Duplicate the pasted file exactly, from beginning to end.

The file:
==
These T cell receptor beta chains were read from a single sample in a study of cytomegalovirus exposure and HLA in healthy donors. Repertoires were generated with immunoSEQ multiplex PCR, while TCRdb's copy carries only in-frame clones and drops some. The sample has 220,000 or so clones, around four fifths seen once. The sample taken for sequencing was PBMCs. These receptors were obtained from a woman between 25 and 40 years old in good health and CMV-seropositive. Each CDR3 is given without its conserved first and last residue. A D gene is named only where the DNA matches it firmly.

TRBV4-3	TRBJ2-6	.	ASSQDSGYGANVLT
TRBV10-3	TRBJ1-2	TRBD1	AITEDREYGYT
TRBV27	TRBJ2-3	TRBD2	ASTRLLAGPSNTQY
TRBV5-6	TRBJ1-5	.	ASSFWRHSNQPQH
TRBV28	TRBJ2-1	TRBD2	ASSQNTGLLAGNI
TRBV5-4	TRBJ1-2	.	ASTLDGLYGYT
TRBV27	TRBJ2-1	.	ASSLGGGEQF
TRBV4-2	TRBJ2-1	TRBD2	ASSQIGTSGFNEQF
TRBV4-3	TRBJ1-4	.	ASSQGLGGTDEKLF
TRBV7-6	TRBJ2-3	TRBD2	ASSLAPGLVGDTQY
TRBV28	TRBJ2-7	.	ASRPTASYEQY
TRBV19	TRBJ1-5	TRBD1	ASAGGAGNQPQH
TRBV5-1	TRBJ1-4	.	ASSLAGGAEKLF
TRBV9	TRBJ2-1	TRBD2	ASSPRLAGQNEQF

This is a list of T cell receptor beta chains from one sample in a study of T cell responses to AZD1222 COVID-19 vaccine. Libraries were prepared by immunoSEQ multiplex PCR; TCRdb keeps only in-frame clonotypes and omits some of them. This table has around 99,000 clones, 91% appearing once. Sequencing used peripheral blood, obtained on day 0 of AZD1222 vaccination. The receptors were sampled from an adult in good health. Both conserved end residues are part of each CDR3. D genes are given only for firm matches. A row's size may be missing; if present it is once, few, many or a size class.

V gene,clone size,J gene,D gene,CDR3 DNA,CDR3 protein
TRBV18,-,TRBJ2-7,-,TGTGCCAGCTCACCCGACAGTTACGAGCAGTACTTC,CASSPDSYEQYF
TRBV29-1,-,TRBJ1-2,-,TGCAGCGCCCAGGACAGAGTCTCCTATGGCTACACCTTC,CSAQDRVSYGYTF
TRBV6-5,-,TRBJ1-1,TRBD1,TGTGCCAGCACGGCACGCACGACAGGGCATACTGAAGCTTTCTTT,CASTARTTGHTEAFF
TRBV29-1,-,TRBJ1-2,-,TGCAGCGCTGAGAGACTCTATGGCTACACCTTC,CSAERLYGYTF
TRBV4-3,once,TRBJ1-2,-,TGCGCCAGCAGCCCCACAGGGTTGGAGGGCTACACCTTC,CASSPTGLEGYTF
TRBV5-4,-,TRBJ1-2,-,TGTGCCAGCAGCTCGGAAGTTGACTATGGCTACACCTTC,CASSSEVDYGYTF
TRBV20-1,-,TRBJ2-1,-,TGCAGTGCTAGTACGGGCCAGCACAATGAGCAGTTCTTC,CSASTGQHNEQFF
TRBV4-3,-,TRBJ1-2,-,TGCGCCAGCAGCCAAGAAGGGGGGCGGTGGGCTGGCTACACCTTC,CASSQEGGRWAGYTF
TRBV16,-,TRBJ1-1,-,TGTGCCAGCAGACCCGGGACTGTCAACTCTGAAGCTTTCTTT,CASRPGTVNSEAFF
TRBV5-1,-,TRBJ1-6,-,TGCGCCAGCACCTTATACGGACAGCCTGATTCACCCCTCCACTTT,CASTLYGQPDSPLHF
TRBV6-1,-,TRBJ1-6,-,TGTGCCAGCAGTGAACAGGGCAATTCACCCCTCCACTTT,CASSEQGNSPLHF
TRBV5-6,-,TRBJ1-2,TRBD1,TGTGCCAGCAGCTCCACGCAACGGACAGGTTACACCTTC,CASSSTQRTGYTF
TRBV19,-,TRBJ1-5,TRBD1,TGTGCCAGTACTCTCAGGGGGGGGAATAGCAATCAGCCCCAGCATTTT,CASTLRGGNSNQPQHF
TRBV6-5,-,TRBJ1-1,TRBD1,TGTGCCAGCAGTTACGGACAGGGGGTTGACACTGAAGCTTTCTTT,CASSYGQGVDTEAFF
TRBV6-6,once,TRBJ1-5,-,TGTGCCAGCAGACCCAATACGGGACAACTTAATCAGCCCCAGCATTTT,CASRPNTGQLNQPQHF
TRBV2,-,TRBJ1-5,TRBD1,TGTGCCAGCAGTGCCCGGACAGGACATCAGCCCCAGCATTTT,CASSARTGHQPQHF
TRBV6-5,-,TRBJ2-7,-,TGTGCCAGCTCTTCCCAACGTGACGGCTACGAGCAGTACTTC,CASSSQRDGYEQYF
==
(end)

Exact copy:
These T cell receptor beta chains were read from a single sample in a study of cytomegalovirus exposure and HLA in healthy donors. Repertoires were generated with immunoSEQ multiplex PCR, while TCRdb's copy carries only in-frame clones and drops some. The sample has 220,000 or so clones, around four fifths seen once. The sample taken for sequencing was PBMCs. These receptors were obtained from a woman between 25 and 40 years old in good health and CMV-seropositive. Each CDR3 is given without its conserved first and last residue. A D gene is named only where the DNA matches it firmly.

TRBV4-3	TRBJ2-6	.	ASSQDSGYGANVLT
TRBV10-3	TRBJ1-2	TRBD1	AITEDREYGYT
TRBV27	TRBJ2-3	TRBD2	ASTRLLAGPSNTQY
TRBV5-6	TRBJ1-5	.	ASSFWRHSNQPQH
TRBV28	TRBJ2-1	TRBD2	ASSQNTGLLAGNI
TRBV5-4	TRBJ1-2	.	ASTLDGLYGYT
TRBV27	TRBJ2-1	.	ASSLGGGEQF
TRBV4-2	TRBJ2-1	TRBD2	ASSQIGTSGFNEQF
TRBV4-3	TRBJ1-4	.	ASSQGLGGTDEKLF
TRBV7-6	TRBJ2-3	TRBD2	ASSLAPGLVGDTQY
TRBV28	TRBJ2-7	.	ASRPTASYEQY
TRBV19	TRBJ1-5	TRBD1	ASAGGAGNQPQH
TRBV5-1	TRBJ1-4	.	ASSLAGGAEKLF
TRBV9	TRBJ2-1	TRBD2	ASSPRLAGQNEQF

This is a list of T cell receptor beta chains from one sample in a study of T cell responses to AZD1222 COVID-19 vaccine. Libraries were prepared by immunoSEQ multiplex PCR; TCRdb keeps only in-frame clonotypes and omits some of them. This table has around 99,000 clones, 91% appearing once. Sequencing used peripheral blood, obtained on day 0 of AZD1222 vaccination. The receptors were sampled from an adult in good health. Both conserved end residues are part of each CDR3. D genes are given only for firm matches. A row's size may be missing; if present it is once, few, many or a size class.

V gene,clone size,J gene,D gene,CDR3 DNA,CDR3 protein
TRBV18,-,TRBJ2-7,-,TGTGCCAGCTCACCCGACAGTTACGAGCAGTACTTC,CASSPDSYEQYF
TRBV29-1,-,TRBJ1-2,-,TGCAGCGCCCAGGACAGAGTCTCCTATGGCTACACCTTC,CSAQDRVSYGYTF
TRBV6-5,-,TRBJ1-1,TRBD1,TGTGCCAGCACGGCACGCACGACAGGGCATACTGAAGCTTTCTTT,CASTARTTGHTEAFF
TRBV29-1,-,TRBJ1-2,-,TGCAGCGCTGAGAGACTCTATGGCTACACCTTC,CSAERLYGYTF
TRBV4-3,once,TRBJ1-2,-,TGCGCCAGCAGCCCCACAGGGTTGGAGGGCTACACCTTC,CASSPTGLEGYTF
TRBV5-4,-,TRBJ1-2,-,TGTGCCAGCAGCTCGGAAGTTGACTATGGCTACACCTTC,CASSSEVDYGYTF
TRBV20-1,-,TRBJ2-1,-,TGCAGTGCTAGTACGGGCCAGCACAATGAGCAGTTCTTC,CSASTGQHNEQFF
TRBV4-3,-,TRBJ1-2,-,TGCGCCAGCAGCCAAGAAGGGGGGCGGTGGGCTGGCTACACCTTC,CASSQEGGRWAGYTF
TRBV16,-,TRBJ1-1,-,TGTGCCAGCAGACCCGGGACTGTCAACTCTGAAGCTTTCTTT,CASRPGTVNSEAFF
TRBV5-1,-,TRBJ1-6,-,TGCGCCAGCACCTTATACGGACAGCCTGATTCACCCCTCCACTTT,CASTLYGQPDSPLHF
TRBV6-1,-,TRBJ1-6,-,TGTGCCAGCAGTGAACAGGGCAATTCACCCCTCCACTTT,CASSEQGNSPLHF
TRBV5-6,-,TRBJ1-2,TRBD1,TGTGCCAGCAGCTCCACGCAACGGACAGGTTACACCTTC,CASSSTQRTGYTF
TRBV19,-,TRBJ1-5,TRBD1,TGTGCCAGTACTCTCAGGGGGGGGAATAGCAATCAGCCCCAGCATTTT,CASTLRGGNSNQPQHF
TRBV6-5,-,TRBJ1-1,TRBD1,TGTGCCAGCAGTTACGGACAGGGGGTTGACACTGAAGCTTTCTTT,CASSYGQGVDTEAFF
TRBV6-6,once,TRBJ1-5,-,TGTGCCAGCAGACCCAATACGGGACAACTTAATCAGCCCCAGCATTTT,CASRPNTGQLNQPQHF
TRBV2,-,TRBJ1-5,TRBD1,TGTGCCAGCAGTGCCCGGACAGGACATCAGCCCCAGCATTTT,CASSARTGHQPQHF
TRBV6-5,-,TRBJ2-7,-,TGTGCCAGCTCTTCCCAACGTGACGGCTACGAGCAGTACTTC,CASSSQRDGYEQYF